was nervous, oh! very, and expected you to be here. Already two days he
is waiting here to go on."

"So," I said, "he is going to take ... _it_ on with him, is he?" (I
knew where he was "going on" to, well enough: he was going to see that
document safe into Germany.)

There was a malicious ring in the woman's voice when she spoke of
Stelze. I thought I might profit by this. So I drew her out.

"So Stelze called to-day and gave you his orders, did he?" I said,
"and ... and took charge of things generally, eh?"

Her little eyes snapped viciously.

"Ach!" she said, "der Stelze is der Stelze. He has power; he has
authority; he can make and unmake men. But I ... I in my time have
broken a dozen better men than he and yet he dares to tell Anna Schratt
that ... that ..."

She raised her voice hysterically, but broke off before she could finish
the sentence. I saw she thought she had said too much.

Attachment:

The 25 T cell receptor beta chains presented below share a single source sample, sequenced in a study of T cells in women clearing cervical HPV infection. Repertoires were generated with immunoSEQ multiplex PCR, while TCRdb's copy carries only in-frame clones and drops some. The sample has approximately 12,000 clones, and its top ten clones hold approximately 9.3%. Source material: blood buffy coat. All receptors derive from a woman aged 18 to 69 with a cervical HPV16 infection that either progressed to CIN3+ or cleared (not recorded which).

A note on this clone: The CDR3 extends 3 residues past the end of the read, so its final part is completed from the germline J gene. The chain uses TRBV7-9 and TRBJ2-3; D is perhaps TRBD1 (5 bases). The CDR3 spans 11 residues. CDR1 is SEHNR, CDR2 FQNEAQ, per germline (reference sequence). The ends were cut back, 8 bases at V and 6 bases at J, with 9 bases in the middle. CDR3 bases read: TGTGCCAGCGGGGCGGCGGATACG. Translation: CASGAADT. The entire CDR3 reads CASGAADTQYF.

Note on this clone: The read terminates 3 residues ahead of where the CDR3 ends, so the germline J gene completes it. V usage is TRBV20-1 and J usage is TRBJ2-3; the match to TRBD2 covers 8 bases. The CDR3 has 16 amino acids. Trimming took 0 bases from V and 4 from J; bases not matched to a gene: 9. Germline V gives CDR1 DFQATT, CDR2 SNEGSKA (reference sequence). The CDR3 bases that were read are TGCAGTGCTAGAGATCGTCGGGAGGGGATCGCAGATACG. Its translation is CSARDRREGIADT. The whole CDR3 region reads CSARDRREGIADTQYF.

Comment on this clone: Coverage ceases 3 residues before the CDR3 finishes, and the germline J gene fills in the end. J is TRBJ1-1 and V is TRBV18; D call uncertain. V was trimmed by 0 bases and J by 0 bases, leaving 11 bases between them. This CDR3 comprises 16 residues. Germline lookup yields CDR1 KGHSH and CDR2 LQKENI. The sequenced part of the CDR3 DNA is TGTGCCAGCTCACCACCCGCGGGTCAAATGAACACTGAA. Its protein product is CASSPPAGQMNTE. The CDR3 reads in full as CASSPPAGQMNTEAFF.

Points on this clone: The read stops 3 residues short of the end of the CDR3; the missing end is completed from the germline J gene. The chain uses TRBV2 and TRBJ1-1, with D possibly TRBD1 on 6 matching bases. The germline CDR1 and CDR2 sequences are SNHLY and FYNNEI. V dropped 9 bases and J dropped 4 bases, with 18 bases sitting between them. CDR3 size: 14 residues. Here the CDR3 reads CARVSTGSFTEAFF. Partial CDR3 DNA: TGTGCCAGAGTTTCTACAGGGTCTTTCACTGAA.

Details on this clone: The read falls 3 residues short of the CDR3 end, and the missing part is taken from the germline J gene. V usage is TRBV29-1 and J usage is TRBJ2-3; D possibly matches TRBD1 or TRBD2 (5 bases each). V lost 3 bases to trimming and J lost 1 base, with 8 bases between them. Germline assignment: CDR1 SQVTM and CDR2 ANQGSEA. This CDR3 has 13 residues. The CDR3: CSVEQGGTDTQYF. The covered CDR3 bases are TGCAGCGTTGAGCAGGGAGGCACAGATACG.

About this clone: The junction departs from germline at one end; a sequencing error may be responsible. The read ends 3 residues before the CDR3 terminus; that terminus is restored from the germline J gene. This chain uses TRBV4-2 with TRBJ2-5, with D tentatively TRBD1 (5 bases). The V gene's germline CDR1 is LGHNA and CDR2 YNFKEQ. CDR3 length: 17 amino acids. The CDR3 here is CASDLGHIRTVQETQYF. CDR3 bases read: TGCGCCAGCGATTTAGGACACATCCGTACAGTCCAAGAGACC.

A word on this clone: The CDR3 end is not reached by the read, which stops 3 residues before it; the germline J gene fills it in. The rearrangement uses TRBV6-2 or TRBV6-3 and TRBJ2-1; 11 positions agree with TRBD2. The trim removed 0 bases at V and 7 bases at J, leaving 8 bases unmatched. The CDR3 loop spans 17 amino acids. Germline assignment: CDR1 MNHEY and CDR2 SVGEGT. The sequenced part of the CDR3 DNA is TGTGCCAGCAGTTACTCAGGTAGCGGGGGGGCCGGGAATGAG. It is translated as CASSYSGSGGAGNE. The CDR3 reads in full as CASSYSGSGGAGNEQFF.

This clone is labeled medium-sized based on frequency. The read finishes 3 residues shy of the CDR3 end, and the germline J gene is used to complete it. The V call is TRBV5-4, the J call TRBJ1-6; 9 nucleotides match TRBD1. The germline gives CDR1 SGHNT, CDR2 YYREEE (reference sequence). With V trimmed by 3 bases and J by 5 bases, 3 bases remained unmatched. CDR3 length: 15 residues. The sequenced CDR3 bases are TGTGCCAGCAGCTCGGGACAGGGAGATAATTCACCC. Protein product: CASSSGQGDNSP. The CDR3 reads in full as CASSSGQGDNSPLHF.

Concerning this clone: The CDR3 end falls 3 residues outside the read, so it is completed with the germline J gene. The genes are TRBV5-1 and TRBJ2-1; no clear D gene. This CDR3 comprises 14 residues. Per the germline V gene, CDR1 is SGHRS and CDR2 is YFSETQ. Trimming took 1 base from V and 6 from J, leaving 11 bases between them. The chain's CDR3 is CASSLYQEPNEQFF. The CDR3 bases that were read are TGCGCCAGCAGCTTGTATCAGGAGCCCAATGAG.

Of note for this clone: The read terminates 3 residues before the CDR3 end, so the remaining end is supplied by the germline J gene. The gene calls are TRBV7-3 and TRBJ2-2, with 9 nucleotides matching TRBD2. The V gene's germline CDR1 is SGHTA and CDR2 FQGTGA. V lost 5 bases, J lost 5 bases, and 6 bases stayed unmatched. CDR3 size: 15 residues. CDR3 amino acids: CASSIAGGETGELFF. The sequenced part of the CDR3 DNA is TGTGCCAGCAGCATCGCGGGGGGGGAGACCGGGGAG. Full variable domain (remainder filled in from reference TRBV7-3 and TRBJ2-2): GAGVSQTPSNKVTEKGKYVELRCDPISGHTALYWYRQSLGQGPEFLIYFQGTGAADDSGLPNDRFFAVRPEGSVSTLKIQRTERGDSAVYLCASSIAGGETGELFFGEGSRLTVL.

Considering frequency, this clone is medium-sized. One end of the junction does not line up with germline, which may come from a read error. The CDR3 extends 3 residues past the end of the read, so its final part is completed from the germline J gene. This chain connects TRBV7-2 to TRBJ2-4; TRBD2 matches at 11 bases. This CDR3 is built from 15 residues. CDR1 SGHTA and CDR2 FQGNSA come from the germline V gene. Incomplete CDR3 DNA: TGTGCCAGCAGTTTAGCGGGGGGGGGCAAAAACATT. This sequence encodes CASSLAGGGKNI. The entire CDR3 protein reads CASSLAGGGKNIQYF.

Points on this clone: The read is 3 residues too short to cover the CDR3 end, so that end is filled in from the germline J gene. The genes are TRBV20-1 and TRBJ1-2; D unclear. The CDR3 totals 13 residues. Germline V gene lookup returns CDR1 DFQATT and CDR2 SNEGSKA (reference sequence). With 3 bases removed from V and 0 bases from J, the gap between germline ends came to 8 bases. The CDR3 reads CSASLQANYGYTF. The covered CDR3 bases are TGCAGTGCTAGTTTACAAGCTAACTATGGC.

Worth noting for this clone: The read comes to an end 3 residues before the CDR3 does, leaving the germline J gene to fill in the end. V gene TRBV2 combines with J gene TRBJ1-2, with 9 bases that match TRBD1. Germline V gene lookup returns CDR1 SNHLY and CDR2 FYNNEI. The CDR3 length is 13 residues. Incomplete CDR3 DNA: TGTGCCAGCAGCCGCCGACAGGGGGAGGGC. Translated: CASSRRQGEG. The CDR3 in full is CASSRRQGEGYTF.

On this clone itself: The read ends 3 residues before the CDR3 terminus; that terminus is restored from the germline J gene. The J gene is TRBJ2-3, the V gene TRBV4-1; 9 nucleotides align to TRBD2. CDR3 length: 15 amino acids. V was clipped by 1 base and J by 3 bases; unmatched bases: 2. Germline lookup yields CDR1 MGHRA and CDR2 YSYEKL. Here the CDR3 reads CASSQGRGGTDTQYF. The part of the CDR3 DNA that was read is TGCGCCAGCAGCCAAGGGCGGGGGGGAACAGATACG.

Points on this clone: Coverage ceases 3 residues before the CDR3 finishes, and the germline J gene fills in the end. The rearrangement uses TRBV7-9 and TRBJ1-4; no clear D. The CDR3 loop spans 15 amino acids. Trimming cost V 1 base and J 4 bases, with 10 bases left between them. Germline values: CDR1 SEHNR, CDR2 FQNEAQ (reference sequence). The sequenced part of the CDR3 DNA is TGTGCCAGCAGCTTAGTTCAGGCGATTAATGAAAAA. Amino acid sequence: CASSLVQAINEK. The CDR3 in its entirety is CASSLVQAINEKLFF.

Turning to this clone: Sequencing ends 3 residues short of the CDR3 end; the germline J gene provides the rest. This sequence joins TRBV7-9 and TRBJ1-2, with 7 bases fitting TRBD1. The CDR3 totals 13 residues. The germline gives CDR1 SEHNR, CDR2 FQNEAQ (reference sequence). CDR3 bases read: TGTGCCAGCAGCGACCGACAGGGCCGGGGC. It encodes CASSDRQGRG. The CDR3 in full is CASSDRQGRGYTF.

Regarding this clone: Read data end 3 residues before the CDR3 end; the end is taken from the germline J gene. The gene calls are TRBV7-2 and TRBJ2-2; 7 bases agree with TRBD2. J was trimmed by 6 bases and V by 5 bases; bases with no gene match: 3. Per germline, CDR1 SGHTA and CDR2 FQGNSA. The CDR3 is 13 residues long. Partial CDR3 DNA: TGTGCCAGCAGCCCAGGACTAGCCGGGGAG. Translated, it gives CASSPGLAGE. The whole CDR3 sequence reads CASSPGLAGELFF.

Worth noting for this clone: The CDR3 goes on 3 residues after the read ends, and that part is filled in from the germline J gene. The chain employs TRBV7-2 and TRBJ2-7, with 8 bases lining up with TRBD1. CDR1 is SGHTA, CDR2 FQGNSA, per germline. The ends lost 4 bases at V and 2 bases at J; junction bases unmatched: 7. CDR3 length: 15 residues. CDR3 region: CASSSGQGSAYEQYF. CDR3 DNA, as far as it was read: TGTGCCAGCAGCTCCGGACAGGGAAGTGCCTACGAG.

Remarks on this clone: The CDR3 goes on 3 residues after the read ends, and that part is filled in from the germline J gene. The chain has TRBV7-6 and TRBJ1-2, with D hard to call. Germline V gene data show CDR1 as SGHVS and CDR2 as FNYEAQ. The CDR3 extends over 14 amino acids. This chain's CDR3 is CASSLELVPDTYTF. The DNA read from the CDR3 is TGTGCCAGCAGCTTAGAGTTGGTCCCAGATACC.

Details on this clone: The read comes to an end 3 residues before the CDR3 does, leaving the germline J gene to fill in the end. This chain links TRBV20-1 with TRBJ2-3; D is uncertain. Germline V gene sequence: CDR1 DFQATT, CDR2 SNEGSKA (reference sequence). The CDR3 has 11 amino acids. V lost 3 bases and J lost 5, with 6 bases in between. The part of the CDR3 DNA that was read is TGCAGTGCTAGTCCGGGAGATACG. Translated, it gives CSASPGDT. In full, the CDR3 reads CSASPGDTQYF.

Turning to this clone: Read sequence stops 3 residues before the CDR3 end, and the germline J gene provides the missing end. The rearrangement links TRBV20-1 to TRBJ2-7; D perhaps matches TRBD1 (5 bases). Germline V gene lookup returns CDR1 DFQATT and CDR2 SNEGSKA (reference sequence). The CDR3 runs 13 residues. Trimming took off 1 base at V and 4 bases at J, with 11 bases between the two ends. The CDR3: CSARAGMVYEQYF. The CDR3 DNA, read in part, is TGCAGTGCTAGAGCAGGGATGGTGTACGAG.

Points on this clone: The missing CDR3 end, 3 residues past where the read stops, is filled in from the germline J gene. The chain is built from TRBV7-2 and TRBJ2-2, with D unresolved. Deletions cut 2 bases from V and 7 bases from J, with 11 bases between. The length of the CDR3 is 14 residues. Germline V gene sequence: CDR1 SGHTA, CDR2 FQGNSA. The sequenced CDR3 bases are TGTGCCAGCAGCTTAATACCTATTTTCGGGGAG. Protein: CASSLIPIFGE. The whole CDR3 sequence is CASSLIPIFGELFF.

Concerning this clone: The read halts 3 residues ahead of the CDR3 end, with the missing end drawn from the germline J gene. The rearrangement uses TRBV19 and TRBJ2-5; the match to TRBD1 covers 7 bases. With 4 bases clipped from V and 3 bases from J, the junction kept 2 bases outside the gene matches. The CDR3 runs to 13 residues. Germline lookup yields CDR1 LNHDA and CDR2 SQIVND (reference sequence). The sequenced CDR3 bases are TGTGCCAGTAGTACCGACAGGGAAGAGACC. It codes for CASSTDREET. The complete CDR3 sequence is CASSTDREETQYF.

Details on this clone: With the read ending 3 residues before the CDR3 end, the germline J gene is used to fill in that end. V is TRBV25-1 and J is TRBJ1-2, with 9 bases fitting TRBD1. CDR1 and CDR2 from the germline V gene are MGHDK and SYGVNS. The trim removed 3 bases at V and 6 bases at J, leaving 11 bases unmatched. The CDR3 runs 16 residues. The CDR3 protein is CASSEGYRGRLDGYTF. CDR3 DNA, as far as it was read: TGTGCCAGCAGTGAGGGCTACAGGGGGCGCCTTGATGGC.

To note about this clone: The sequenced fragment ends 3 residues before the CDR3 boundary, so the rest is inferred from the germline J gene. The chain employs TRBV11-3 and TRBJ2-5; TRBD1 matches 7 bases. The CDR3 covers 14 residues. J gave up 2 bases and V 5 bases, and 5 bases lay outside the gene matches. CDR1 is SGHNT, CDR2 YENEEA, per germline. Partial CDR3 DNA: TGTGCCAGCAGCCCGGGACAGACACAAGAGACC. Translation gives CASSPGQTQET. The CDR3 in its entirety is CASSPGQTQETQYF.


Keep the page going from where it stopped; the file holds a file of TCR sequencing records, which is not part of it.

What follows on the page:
"He won't play that game with me," I said. Strength is the quality that
every German, man, woman and child, respects, and strength alone. My
safety depended on my showing this ignoble creature that I received
orders from no one. "You know what he is. One runs the risk, one takes
trouble, one is successful. Then he steps in and gathers the laurels.
No, I am not going to wait for him."

The hotel-keeper sprang to her feet, her faded face all ravaged by the
shadow of a great fear.

"You wouldn't dare!" she said.

"I would," I retorted. "I've done my work and I'll report to
head-quarters and to no one else!"

My eyes fell upon the body.

"Now, what are we going to do with this?" I said. "You must help me,
Frau Schratt. This is serious. This must not be found here."

She looked up at me in surprise.

"That?" she said, and she kicked the body with her foot. "Oh, that will
be all right with die Schratt! 'It must not be found here'" (she
mimicked my grave tone). "It will not be found here, young man!"

And she chuckled with all the full-bodied good humour of a fat person.

"You mean?"

"I mean what I mean, young man, and what you mean," she replied. "When
they are in a difficulty, when there are complications, when there is
any unpleasantness.. like _this_ ... they remember die Schratt, 'die
fesche Anna,' as they called me once, and it is 'gnadige Frau' here and
'gnadige Frau' there and a diamond bracelet or a pearl ring, if only I
will do the little conjuring trick that will smooth everything over. But